"Thank you Lío," reads a mural in Pujato, a small town in Santa Fe Province, that venerates Argentina’s national team coach Lionel Scaloni. Their prodigal son, the 41-year-old’s temperance today is little resemblance to the "naughty" child he once was.
"Scaloni was restless, mischievous. He lived for football. He started playing when he was very young. Lionel was born with a ball, instead of a pillow he slept with a ball," says Alberto 'Beto' Gianfelici, who knew him from a very young age at the Sportivo Matienzo club in Pujato, when he played in the first team and Scaloni in the youth ranks.
Gianfelici spoke to AFP at Bar Central, a traditional brewery opposite the main square of this town of 3,700 inhabitants in a rich agricultural region some 350 kilometres north of Buenos Aires.
"Lionel was a powder keg in every way when he was a kid, playing, protesting – it was terrible. Nothing to do with what he is now. That temperance he has, you can see he picked it up from his international years. But he has the temperament and the blood," says Gianfelici.
Born on 16 May 1978, Scaloni moved 40 kilometres away from home at the age of 16, to Rosario, to try out for Newell's Old Boys, the club where he made his first-division debut in 1995.
A year later, he moved to Estudiantes de La Plata before heading to Europe to play for Deportivo La Coruña, then West Ham United, Racing Santander and Italy's Lazio and Atalanta, where he retired in 2015.
Courage to spare
Long before taking charge of the Albiceleste, Scaloni wore the Argentina shirt. He won the Under-20 World Cup in Malaysia in 1997 under José Pekerman, the coach who inspires him the most, according to 'Beto.'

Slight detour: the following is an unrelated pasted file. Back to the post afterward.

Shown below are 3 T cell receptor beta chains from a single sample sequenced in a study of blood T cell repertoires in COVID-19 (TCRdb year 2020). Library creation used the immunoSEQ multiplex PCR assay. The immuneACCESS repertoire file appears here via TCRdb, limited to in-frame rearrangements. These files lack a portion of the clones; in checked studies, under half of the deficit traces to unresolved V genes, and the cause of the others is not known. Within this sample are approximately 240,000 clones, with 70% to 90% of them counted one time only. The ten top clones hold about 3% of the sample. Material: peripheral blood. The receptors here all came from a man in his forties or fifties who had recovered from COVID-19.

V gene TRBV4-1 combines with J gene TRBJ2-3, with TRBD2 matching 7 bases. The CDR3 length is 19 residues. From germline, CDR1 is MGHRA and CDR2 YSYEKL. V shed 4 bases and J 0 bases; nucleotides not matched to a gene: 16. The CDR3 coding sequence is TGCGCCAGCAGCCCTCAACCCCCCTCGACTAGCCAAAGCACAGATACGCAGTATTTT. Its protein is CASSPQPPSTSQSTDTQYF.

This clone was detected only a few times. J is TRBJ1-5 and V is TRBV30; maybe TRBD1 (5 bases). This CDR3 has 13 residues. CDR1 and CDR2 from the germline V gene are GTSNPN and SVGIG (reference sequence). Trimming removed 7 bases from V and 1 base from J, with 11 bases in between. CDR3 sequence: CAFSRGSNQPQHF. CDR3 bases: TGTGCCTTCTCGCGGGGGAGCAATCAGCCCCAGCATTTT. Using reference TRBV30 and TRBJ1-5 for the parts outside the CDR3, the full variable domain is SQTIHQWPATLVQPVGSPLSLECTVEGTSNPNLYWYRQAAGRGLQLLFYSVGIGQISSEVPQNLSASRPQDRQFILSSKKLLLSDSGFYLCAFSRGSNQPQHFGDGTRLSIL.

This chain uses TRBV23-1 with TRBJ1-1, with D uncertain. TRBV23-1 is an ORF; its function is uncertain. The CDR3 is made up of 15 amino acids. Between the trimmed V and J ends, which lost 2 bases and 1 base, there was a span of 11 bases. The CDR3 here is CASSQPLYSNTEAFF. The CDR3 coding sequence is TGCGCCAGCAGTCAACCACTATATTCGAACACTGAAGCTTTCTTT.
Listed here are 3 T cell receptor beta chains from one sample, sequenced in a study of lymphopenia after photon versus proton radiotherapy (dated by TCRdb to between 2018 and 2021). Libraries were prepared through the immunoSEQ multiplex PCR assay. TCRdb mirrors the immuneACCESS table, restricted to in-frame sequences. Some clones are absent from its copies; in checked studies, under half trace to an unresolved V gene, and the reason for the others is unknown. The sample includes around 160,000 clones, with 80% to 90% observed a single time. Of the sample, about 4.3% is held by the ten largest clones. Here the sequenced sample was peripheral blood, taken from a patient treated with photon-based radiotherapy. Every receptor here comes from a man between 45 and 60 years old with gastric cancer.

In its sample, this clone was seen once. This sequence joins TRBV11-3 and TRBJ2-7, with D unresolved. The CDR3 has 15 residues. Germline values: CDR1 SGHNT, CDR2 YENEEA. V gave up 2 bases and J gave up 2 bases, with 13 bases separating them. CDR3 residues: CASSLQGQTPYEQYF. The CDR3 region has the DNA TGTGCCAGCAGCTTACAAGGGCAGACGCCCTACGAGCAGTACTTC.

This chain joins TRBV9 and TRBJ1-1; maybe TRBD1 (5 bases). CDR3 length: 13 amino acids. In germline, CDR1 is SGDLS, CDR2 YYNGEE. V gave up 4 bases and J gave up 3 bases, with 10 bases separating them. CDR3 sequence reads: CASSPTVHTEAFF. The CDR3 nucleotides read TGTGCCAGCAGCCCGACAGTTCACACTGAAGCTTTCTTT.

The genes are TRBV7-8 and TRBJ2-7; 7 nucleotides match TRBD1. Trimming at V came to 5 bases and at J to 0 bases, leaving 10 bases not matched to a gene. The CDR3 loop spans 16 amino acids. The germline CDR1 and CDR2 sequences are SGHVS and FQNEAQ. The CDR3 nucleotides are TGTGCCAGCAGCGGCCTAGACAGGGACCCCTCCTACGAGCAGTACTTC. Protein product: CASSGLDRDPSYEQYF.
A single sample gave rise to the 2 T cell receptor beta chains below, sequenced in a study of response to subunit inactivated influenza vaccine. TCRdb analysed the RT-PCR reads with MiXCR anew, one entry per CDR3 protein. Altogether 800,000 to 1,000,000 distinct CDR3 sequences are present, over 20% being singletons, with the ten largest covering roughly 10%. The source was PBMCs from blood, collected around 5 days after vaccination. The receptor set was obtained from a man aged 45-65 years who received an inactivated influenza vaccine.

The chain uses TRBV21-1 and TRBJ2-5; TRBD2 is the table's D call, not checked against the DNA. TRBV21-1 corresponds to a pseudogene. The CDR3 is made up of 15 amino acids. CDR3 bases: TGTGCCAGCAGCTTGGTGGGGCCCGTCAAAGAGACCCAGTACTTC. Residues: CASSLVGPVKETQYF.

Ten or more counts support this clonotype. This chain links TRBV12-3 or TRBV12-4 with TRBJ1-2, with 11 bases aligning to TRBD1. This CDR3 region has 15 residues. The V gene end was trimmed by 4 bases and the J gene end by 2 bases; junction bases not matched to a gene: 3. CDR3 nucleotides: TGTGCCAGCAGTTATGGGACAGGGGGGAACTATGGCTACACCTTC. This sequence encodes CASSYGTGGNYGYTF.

For the senior national team, Scaloni later played at the 2006 World Cup in Germany, also coached by Pekerman.
In 2018, amid much debate over his limited experience as a coach, Scaloni took charge of the national team. The side has been hit by a last-16 exit at the World Cup in Russia and the departure of his predecessor, Jorge Sampaoli.
"I wasn't surprised he accepted. He always had plenty of courage, since he was a little boy. He was never afraid of challenges, so I wasn't surprised. But I was hurt by the sometimes merciless criticism, without even letting him work. One day he said to me: 'With work, it's going to work out'. Well, he wasn't wrong," says Beto.
Three years later, the Scaloneta, as it has been dubbed, has ended a 28-year title drought, lifting the Copa América 2021 in Brazil.
Scaloni likes to return to his hometown whenever he can, to visit his parents who have health problems. In the village, where everything closes at siesta time, his hobby is cycling. He lends himself freely to photos and autographs and supports the family club of his childhood.
Club Matienzo is no more than 200 metres from Bernardino Rivadavia School No. 227, where Scaloni attended primary school. His nephew goes there now. In September 2021, after the Copa América, he came to visit the school and chat with the pupils.
"He was excited. He told the kids to never forget that the most important thing is the attitude towards whatever they do: whether it's a game, sport, work or life itself," recalls María del Carmen D'Alleva, the school's headmistress.
"He has that humility that geniuses and wise people have," she enthuses as she guides AFP In the house next to the school, María Cristina Fossaroli – known as 'seño Chichita' and the language teacher of several generations of Pujatenses, including the coach himself – looks out of the window.
Chichita remembers her most famous pupil as a "naughty boy" who "if he liked something enough, did the impossible to get it."
At the age of 81, the teacher dreams of her Lionel lifting the World Cup in Qatar.
"Imagine what a bonus it would be for a son of our town to win it. Pujato is a big family, when someone is happy, we are all happy. When something happens to someone, we are all sad,” she says.
By Liliana Samuel, AFP